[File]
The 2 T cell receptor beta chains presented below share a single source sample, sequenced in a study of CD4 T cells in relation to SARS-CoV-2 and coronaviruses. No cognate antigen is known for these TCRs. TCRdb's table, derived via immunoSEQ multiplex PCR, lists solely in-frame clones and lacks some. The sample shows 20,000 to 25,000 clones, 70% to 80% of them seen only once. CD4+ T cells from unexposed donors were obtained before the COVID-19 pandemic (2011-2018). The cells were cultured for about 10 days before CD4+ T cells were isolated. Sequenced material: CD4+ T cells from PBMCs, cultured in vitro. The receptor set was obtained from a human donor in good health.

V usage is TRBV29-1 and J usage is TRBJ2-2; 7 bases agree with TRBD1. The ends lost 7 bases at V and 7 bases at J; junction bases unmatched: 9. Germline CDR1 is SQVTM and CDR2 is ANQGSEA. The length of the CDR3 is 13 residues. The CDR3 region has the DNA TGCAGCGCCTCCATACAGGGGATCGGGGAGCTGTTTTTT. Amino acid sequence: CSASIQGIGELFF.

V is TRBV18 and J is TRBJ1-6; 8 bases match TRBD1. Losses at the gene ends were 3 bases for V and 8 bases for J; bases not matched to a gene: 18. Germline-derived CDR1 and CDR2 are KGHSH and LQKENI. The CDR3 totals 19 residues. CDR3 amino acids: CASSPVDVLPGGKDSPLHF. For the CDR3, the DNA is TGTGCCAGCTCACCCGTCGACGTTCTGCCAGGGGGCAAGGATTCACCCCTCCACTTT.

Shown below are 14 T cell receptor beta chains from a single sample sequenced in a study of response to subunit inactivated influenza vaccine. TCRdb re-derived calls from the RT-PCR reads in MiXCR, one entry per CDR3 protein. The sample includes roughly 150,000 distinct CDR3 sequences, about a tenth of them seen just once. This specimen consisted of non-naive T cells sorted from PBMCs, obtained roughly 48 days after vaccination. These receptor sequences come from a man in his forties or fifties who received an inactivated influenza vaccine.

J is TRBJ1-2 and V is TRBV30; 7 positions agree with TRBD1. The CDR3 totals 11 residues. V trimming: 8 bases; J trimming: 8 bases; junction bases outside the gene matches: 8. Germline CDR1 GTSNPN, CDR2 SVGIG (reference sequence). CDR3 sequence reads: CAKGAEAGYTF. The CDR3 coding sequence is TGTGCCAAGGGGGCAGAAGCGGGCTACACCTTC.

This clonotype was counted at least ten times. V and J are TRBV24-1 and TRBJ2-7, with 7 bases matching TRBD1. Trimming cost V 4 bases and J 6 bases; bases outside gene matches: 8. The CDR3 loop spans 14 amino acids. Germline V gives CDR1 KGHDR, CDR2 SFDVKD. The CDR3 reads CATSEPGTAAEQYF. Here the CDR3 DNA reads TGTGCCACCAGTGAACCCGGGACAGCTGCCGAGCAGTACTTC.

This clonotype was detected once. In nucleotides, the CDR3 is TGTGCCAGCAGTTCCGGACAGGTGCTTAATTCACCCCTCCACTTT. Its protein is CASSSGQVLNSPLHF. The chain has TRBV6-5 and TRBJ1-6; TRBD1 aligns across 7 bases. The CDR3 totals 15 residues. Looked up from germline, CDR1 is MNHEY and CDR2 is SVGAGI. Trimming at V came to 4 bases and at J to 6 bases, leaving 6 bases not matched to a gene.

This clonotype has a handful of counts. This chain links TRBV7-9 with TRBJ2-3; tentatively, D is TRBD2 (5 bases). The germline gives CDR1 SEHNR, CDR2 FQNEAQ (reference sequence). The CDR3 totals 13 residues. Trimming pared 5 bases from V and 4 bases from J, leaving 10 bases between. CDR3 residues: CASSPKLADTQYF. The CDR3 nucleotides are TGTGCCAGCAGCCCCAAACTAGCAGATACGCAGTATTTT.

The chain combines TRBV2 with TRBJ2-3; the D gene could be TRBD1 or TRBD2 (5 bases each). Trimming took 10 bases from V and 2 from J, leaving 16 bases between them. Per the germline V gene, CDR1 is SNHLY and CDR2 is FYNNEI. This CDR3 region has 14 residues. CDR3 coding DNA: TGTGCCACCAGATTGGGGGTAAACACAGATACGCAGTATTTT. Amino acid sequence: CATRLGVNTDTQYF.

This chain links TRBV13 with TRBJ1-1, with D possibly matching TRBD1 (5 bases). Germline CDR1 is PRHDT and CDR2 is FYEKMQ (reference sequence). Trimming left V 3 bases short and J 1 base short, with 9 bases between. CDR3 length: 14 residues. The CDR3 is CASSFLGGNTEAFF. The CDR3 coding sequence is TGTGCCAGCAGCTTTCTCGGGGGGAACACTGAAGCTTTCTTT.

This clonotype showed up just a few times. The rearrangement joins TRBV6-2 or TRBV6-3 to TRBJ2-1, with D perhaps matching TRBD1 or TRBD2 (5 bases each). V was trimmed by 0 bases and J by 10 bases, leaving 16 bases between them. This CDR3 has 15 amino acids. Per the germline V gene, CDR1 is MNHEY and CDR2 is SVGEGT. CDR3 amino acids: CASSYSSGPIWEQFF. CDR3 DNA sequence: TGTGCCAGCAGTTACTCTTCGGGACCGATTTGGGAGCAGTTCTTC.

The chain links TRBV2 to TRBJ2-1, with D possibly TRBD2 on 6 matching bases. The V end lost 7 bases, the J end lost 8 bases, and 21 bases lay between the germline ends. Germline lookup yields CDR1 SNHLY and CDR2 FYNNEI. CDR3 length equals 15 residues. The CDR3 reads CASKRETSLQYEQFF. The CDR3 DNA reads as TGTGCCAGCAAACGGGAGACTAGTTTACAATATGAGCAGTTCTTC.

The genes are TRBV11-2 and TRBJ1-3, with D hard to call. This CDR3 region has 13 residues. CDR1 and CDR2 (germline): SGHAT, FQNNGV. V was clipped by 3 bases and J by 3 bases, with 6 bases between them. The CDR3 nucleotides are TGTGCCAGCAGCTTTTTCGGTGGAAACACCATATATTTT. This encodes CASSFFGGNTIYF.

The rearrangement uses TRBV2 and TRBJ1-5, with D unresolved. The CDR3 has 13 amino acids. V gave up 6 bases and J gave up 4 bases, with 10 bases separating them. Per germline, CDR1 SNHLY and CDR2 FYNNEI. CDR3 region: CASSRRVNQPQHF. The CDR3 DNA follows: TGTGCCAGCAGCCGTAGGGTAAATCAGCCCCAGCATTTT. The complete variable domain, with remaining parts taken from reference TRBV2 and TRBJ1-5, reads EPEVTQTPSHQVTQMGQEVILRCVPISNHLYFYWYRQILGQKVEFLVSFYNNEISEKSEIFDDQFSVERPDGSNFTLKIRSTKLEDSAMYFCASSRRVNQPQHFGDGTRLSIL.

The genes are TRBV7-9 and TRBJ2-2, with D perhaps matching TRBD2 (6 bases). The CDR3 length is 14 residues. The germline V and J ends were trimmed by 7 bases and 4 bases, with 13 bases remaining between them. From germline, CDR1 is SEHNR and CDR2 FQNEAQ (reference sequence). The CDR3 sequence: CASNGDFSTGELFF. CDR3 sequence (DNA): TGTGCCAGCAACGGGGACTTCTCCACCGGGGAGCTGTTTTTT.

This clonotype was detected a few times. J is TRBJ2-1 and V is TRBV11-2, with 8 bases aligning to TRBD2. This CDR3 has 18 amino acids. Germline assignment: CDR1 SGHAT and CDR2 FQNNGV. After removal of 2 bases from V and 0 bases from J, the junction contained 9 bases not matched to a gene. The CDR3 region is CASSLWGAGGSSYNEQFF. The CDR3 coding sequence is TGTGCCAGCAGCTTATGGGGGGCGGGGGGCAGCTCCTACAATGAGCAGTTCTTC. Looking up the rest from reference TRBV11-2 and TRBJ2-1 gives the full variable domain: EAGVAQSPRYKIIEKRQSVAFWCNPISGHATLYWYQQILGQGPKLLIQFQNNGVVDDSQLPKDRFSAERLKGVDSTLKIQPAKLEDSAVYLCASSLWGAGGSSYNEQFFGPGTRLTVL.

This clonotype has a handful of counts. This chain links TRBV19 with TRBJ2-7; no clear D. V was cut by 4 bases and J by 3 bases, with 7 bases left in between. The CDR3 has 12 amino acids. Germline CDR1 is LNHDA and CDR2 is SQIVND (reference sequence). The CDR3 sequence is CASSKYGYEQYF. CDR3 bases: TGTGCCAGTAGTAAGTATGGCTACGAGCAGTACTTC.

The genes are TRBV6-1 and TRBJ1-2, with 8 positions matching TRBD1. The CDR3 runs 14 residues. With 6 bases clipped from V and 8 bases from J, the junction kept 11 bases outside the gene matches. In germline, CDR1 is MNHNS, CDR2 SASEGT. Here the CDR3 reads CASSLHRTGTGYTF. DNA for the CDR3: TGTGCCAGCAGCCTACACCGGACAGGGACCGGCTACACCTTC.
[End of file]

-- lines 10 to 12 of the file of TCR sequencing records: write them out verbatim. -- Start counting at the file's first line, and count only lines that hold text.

This chain links TRBV13 with TRBJ1-1, with D possibly matching TRBD1 (5 bases). Germline CDR1 is PRHDT and CDR2 is FYEKMQ (reference sequence). Trimming left V 3 bases short and J 1 base short, with 9 bases between. CDR3 length: 14 residues. The CDR3 is CASSFLGGNTEAFF. The CDR3 coding sequence is TGTGCCAGCAGCTTTCTCGGGGGGAACACTGAAGCTTTCTTT.

This clonotype showed up just a few times. The rearrangement joins TRBV6-2 or TRBV6-3 to TRBJ2-1, with D perhaps matching TRBD1 or TRBD2 (5 bases each). V was trimmed by 0 bases and J by 10 bases, leaving 16 bases between them. This CDR3 has 15 amino acids. Per the germline V gene, CDR1 is MNHEY and CDR2 is SVGEGT. CDR3 amino acids: CASSYSSGPIWEQFF. CDR3 DNA sequence: TGTGCCAGCAGTTACTCTTCGGGACCGATTTGGGAGCAGTTCTTC.

The chain links TRBV2 to TRBJ2-1, with D possibly TRBD2 on 6 matching bases. The V end lost 7 bases, the J end lost 8 bases, and 21 bases lay between the germline ends. Germline lookup yields CDR1 SNHLY and CDR2 FYNNEI. CDR3 length equals 15 residues. The CDR3 reads CASKRETSLQYEQFF. The CDR3 DNA reads as TGTGCCAGCAAACGGGAGACTAGTTTACAATATGAGCAGTTCTTC.